A major shortage of homes in two of Birmingham’s prime post-codes has been caused by a ‘perfect storm’ of market factors, according to one of the city’s top estate agents.
Ben Davidson, managing director of Davidson Estates, said the scarcity of residential properties to buy has hit the B15 area of Edgbaston – including the much sought-after Calthorpe Estate area – and the B17 area of Harborne.
He explained that the lack of homes available was due to a combination of property chain bottle-necks, worries over COVID-19 and significant over-pricing.
Mr Davidson, whose estate agency has offices in Edgbaston and Birmingham city centre, said: “There are long queues of potential buyers for homes in the B15 and B17 post-codes, due to the large and distinctive properties in those areas and their convenient, premier locations.
He added: “However, there’s never been such a shortage of properties available, a situation that’s been caused by a ‘perfect storm’ of market conditions. To start with, people living in these lovely areas are finding it difficult to find anywhere as attractive to move to, either in the Midlands or even in some cases in the south-west and London area. They just love the pleasant environment they live in, with its easy connections to a major city and transport links, close to great educational, health and leisure facilities, and cannot find properties available anywhere else that equals that. This ‘stay-put’ mood has been exacerbated by COVID-19, with home-owners in the prime Edgbaston and Harborne areas feeling they have benefited from what are often huge gardens. They know they have been lucky to have such great outside spaces to safely relax in during the last year, and they are nervous about giving those up for smaller yards in, say, London, where they might feel trapped in potential future lockdowns. The third reason for the B15 and B17 shortages is overpricing, a factor partly caused by those first two factors. We have a saying here at Davidson Estates that if a B15 or B17 property for sale is still on the market after two weeks it’s because it’s overpriced, and we’re seeing that a lot in recent months.”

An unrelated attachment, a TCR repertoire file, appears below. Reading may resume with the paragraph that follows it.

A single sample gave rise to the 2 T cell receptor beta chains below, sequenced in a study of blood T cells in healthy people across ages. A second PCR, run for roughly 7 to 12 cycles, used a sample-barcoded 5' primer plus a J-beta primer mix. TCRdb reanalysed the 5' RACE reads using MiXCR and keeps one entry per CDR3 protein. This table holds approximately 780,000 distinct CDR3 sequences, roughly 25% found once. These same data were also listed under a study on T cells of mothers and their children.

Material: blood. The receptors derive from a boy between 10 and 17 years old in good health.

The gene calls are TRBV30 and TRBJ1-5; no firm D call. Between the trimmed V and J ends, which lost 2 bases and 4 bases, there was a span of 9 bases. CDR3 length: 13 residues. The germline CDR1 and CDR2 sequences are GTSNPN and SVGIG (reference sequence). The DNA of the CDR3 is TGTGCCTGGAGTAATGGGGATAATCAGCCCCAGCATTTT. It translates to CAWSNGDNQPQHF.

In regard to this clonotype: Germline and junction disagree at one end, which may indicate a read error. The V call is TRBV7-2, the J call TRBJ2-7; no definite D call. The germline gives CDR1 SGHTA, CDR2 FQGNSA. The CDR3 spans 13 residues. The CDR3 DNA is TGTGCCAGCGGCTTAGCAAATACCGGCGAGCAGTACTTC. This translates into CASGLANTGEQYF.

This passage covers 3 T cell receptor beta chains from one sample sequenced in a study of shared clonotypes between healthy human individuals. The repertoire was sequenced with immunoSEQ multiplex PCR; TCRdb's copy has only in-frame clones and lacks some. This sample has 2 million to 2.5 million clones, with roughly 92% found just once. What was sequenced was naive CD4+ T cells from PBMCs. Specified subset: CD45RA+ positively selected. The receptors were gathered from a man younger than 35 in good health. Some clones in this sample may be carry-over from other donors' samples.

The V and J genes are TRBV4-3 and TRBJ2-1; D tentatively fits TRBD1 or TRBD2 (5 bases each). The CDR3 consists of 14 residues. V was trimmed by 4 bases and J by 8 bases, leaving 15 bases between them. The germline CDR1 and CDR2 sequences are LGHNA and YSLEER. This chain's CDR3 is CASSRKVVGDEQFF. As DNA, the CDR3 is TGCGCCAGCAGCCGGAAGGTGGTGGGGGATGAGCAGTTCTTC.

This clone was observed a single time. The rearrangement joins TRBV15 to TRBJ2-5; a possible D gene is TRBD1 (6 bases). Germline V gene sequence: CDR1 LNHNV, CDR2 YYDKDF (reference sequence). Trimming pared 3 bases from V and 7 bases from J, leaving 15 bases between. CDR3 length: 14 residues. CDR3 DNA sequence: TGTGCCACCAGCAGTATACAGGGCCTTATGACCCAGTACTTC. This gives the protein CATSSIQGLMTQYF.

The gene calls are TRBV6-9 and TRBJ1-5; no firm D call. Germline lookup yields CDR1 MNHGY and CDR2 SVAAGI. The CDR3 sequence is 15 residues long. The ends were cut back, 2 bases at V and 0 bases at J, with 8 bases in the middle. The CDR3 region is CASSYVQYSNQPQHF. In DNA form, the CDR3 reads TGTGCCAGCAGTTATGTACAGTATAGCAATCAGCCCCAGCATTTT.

This post has originally been featured in Property Wire.